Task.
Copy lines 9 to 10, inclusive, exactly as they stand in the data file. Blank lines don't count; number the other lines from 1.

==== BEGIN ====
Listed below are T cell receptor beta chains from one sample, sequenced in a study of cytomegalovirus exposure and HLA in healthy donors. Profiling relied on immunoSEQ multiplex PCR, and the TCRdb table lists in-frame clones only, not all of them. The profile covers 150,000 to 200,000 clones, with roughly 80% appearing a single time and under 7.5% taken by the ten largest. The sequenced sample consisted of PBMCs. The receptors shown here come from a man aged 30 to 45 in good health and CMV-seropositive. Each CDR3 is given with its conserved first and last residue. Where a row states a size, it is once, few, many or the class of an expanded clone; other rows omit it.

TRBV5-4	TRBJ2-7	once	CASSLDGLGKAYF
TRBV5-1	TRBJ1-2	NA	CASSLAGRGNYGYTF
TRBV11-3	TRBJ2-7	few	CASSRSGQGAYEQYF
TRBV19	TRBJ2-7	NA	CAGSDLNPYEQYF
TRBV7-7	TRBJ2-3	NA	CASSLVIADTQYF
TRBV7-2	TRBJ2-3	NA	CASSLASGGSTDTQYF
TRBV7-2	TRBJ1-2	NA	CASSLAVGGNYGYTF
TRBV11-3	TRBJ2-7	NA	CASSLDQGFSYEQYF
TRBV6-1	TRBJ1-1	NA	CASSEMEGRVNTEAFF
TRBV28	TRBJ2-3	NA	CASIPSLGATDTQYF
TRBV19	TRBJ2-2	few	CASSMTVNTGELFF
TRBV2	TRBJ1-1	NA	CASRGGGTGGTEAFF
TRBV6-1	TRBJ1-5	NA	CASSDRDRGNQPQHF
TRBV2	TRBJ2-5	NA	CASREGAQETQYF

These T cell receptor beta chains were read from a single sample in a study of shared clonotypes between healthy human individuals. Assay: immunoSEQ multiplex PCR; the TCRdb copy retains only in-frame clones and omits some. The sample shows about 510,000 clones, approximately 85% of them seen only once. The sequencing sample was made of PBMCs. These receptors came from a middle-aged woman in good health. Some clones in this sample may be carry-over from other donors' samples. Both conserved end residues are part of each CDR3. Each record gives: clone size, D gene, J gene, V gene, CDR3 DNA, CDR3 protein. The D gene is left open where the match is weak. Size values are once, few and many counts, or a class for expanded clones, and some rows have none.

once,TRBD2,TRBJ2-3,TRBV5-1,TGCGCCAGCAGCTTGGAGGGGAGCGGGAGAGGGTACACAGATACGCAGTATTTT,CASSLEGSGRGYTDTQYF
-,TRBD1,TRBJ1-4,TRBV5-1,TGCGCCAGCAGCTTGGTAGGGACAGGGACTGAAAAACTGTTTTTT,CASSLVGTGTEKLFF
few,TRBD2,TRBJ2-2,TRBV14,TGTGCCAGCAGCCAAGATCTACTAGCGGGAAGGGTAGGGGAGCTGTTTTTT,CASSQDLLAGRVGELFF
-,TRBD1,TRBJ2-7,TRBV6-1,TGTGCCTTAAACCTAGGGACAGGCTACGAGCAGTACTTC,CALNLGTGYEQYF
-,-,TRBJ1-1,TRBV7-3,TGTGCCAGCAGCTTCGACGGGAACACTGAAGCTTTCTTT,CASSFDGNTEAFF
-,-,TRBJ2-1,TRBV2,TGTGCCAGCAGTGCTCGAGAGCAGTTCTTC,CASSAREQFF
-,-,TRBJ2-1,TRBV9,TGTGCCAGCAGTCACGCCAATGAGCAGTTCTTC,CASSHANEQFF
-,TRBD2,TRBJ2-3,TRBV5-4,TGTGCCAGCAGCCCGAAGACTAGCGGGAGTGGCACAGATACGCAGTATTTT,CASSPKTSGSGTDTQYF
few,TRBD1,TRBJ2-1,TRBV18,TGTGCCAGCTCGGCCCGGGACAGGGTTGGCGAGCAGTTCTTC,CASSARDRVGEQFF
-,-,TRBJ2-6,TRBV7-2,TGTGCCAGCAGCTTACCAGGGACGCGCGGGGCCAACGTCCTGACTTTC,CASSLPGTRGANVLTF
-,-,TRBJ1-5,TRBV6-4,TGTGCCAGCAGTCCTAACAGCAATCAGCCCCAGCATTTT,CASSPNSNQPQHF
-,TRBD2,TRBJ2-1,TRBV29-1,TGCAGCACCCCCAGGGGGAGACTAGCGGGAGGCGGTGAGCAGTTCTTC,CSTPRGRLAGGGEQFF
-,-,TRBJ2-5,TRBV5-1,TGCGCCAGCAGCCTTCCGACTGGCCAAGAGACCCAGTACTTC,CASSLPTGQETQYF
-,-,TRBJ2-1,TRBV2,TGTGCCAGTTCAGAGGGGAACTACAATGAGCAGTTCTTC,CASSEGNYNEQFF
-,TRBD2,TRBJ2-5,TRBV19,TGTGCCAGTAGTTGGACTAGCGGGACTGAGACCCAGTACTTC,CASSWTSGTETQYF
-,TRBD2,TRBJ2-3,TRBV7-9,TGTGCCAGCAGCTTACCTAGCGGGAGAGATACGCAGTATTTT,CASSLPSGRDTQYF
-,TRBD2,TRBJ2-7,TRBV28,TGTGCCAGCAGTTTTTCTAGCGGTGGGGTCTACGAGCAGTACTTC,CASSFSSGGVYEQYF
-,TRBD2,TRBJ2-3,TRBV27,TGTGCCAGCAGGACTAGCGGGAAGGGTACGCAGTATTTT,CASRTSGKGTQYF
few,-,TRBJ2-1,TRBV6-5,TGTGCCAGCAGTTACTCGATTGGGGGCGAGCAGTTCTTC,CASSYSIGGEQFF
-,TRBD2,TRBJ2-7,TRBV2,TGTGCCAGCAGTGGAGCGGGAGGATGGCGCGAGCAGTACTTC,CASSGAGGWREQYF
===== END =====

TRBV11-3	TRBJ2-7	NA	CASSLDQGFSYEQYF
TRBV6-1	TRBJ1-1	NA	CASSEMEGRVNTEAFF